Conar Model 230 Signal Tracer
I enjoy using pieces of test equipment that are complete radios in themselves.
The Conar Model 230 Signal Tracer is another complete TRF radio. The Conar 230 was sold as a kit by NRI, the National Radio Institute. NRI offered correspondence courses in radio and electronics. They also sold some decent test equipment and a couple of ham radio pieces as kits under the Conar brand. Earlier, they also sold kits under the NRI brand. Click on this link to see the Model 33 signal tracer which contains a complete four-band TRF radio. Using a TRF radio as part of a test instrument was popularized by Rider in his Rider Chanalyst.
The Conar 230 uses an untuned front end (in the probe) followed by two stages of TRF followed by a diode detector and 2 stages of audio. The TRF covers from 170 KHz to 1500 KHz in two ranges. Those frequencies include commonly used IF frequencies in AM and shortwave radios as well as much of the AM broadcast band. It contains 7 tubes including a 6AB4 as cathode follower preamp (in the probe), two 6GM6 for RF amps, 6AV6 as detector & first audio, 6E5 eye tube, 6AQ5 for audio output, and a 6X4 rectifier. A front-panel switch allows use as an audio signal tracer.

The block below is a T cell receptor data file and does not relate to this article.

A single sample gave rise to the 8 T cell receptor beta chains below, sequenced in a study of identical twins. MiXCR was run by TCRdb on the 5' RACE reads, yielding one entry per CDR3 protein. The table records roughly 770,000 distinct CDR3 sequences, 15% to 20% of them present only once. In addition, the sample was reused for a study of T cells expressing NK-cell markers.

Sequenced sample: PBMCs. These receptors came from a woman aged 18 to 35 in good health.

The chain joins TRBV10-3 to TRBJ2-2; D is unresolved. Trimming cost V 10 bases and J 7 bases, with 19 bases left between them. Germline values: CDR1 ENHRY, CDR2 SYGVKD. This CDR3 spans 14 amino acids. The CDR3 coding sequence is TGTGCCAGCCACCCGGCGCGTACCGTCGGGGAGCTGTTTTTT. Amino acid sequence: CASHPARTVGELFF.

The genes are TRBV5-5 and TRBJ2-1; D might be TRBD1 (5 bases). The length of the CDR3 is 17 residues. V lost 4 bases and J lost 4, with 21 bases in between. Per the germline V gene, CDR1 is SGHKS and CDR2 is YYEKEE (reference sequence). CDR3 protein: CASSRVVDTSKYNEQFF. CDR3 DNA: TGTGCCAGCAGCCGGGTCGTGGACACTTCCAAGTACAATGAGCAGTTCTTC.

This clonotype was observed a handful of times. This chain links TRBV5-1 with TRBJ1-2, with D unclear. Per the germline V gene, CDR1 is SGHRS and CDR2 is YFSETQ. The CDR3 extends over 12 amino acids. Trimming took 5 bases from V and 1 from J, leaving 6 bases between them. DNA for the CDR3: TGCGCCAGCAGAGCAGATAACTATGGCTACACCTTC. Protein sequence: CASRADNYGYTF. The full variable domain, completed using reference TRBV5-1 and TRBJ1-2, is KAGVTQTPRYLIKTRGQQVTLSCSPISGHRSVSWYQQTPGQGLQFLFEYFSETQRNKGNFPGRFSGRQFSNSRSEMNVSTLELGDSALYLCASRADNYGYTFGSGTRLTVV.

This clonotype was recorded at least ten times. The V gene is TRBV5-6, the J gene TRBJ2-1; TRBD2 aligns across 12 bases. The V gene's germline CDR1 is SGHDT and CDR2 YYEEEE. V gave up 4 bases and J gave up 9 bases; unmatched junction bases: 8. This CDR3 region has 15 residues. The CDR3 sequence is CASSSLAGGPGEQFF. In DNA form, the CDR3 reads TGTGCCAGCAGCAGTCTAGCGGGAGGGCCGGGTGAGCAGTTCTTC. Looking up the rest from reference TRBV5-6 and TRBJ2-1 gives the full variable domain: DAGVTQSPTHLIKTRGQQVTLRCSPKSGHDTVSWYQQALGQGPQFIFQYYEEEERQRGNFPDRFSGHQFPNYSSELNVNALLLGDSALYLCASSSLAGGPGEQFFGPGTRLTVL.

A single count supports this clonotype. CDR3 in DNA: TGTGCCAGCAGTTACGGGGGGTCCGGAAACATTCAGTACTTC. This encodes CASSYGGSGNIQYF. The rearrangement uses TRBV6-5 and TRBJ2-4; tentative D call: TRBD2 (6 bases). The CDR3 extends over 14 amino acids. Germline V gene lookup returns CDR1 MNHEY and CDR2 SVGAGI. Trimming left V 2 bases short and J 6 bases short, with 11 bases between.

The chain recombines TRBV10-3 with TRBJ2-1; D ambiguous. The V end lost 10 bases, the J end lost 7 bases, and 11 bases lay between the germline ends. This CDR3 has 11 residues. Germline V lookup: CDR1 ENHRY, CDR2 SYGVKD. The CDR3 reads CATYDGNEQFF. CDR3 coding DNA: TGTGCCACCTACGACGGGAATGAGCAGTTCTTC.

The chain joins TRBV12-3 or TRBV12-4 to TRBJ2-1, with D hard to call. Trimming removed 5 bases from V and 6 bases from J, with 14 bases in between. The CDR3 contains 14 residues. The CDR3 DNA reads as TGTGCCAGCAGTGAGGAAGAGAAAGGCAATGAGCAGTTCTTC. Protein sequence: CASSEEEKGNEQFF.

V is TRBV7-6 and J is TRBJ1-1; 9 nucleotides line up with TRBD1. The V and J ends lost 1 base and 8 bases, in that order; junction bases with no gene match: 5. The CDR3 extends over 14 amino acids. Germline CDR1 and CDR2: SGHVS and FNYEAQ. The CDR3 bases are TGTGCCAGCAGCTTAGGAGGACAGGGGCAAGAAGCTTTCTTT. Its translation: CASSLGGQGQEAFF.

Both of these units needed all of their controls cleaned with contact cleaner and the electrolytics reformed. A full alignment was done per the instructions in the manual using a signal generator. No other servicing was needed. An excellent copy of the manual with schematic can be downloaded from BAMA in PDF form. Note that the variable capacitor has B+ on the stator (the non-moving part of the cap).
Usefulness of the Conar 230. That nice warm probe in action.
Like all of the TRF signal tracers, the Conar 230 is very useful for tracing a radio signal through all the radio stages from the antenna to the audio output. Of the TRF-style signal tracers, the Conar is somewhat unique in having a vacuum tube in the probe itself. It is also fun to use one of these to listen to AM broadcasts as a TRF radio. A TRF radio with an untuned front end allows for wide-band frequency response. Selectivity is somewhat inversely proportional to signal strength. Strong signals occupy a much wider spectrum than weaker signals.
A permanent place on the bench
The Conar 230 in the black-wrinkle case now occupies a conspicuous spot on my test equipment shelf above the repair bench.
A Johnson Viking I transmitter was the previous item on the bench.